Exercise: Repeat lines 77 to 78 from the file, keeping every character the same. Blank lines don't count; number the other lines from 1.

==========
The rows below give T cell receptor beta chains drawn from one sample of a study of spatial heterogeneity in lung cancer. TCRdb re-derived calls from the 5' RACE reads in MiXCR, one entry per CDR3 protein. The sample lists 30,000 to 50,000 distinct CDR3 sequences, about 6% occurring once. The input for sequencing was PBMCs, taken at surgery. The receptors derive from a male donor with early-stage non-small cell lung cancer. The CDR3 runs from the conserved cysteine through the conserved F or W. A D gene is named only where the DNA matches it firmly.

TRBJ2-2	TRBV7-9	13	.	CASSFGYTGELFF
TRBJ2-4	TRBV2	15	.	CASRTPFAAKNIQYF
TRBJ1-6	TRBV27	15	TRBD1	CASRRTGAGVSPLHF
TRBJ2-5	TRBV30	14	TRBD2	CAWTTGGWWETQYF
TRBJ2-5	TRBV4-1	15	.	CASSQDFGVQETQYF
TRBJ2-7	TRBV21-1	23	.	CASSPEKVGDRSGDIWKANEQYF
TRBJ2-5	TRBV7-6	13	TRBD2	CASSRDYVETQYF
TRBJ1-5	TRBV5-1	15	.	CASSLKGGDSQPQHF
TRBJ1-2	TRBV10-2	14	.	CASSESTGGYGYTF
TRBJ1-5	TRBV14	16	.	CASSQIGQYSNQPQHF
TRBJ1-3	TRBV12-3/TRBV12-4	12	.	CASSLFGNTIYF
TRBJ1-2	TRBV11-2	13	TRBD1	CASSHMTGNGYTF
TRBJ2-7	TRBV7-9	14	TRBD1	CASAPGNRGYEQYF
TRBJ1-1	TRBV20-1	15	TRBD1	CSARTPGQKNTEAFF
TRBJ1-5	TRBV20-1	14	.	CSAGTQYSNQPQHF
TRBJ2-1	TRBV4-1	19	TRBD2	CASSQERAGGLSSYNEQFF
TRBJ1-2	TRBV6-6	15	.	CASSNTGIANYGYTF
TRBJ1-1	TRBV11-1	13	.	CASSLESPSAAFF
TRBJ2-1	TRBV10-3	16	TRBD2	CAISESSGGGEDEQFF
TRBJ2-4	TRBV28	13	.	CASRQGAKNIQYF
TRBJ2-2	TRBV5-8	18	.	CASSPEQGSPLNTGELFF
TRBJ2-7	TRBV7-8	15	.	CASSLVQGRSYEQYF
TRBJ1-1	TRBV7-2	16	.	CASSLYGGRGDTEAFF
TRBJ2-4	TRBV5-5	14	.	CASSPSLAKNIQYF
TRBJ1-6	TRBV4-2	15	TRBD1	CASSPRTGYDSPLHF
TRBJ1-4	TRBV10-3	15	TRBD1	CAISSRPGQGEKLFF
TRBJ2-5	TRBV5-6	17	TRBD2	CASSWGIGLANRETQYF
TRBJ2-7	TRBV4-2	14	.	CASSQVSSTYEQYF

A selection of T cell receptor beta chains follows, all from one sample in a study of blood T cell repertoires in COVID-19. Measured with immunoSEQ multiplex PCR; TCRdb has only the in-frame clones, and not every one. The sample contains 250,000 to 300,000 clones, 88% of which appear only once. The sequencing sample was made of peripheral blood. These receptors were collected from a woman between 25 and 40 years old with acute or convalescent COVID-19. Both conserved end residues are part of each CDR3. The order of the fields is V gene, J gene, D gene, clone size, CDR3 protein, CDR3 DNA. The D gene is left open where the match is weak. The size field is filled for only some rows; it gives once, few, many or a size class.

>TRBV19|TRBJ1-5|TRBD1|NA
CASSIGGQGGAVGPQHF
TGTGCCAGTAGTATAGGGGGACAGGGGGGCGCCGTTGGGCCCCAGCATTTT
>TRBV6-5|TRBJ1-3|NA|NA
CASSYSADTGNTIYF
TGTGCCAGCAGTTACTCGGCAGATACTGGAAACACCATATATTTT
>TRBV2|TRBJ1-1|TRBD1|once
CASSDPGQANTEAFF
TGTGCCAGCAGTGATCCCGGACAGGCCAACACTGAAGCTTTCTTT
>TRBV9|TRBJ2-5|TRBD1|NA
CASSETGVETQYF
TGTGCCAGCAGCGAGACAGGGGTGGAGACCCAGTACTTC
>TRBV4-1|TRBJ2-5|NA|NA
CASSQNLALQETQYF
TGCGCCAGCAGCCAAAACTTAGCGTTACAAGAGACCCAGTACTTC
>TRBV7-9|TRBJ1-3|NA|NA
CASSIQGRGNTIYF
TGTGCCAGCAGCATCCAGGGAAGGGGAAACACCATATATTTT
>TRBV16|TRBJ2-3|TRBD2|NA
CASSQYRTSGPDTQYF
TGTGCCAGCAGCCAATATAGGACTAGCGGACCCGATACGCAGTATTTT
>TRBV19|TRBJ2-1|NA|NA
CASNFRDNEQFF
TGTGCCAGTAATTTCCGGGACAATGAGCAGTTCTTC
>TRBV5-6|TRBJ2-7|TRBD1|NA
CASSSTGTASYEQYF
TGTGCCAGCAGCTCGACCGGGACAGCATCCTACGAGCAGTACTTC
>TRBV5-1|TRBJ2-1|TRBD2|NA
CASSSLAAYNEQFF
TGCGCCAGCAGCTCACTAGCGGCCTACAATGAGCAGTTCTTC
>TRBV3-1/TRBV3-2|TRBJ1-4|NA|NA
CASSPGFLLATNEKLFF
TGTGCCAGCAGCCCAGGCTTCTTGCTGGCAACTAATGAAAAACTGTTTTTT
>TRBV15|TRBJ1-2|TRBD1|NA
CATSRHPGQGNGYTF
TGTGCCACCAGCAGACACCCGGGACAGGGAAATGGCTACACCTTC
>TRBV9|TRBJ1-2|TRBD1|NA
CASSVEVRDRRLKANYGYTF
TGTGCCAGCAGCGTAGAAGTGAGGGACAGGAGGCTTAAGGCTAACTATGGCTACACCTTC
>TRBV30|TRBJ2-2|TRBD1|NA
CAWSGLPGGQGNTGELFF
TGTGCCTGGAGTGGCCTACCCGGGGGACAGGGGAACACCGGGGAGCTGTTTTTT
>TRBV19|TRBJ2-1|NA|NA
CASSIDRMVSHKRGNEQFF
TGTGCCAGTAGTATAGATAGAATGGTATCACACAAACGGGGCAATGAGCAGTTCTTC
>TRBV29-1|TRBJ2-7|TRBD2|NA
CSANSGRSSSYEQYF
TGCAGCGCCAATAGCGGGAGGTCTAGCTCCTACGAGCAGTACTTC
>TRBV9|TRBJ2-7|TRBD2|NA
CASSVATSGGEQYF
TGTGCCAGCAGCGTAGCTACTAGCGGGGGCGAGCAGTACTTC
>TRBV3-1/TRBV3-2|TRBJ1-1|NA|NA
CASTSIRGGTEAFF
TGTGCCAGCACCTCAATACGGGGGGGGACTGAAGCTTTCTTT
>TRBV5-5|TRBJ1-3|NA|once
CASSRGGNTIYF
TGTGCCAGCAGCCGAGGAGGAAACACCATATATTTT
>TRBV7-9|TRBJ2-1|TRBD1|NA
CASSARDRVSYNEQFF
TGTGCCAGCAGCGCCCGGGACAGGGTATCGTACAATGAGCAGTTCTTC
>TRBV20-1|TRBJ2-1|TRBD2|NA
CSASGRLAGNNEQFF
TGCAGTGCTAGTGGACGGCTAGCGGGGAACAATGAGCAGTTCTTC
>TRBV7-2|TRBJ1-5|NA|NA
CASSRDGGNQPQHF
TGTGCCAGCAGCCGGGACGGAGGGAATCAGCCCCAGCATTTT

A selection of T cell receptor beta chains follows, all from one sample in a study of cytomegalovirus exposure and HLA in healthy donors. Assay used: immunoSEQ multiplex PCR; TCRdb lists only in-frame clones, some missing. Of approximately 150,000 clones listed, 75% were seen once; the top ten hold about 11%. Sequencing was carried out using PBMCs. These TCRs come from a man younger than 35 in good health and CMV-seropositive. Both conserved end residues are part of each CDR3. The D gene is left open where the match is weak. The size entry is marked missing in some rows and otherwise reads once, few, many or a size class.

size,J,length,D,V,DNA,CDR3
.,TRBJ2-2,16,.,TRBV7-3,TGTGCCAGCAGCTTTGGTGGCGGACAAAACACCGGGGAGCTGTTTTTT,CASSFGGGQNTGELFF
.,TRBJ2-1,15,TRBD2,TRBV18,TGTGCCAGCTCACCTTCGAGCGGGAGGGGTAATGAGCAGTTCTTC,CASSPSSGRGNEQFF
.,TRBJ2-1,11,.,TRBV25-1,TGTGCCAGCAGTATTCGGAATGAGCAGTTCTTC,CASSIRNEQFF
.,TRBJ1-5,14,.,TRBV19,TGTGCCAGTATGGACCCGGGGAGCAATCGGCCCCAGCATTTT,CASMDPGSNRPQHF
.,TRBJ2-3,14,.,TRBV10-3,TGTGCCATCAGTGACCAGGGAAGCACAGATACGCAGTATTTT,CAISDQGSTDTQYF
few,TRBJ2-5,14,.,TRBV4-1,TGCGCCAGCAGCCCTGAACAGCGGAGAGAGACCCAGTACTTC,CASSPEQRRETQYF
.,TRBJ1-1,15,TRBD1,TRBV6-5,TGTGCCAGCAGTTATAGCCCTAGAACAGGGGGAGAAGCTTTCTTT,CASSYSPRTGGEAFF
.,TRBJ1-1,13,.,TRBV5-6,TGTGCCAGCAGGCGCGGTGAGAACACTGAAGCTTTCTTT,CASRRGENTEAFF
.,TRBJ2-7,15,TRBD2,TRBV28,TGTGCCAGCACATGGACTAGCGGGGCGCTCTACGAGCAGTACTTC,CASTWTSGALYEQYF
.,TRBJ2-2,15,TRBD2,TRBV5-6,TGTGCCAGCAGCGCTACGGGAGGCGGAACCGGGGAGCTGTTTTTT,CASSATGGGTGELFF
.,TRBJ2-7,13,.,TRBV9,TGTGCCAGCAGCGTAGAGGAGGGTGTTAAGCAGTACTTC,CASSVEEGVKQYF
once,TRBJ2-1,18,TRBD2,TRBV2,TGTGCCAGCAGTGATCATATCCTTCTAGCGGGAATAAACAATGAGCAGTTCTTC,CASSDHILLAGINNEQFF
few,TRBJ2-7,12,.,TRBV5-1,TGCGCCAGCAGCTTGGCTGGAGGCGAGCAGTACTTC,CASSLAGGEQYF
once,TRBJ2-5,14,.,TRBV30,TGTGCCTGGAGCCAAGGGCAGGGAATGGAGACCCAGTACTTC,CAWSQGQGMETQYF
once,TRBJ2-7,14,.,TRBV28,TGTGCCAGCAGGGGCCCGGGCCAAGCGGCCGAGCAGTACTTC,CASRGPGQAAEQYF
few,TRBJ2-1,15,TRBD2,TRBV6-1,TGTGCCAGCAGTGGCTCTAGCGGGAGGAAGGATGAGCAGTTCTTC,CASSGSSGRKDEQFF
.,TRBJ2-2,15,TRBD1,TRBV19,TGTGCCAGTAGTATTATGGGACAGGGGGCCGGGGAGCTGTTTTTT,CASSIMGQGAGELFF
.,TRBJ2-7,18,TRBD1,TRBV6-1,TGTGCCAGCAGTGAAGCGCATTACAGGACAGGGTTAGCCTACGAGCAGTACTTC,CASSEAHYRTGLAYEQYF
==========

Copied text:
CSANSGRSSSYEQYF
TGCAGCGCCAATAGCGGGAGGTCTAGCTCCTACGAGCAGTACTTC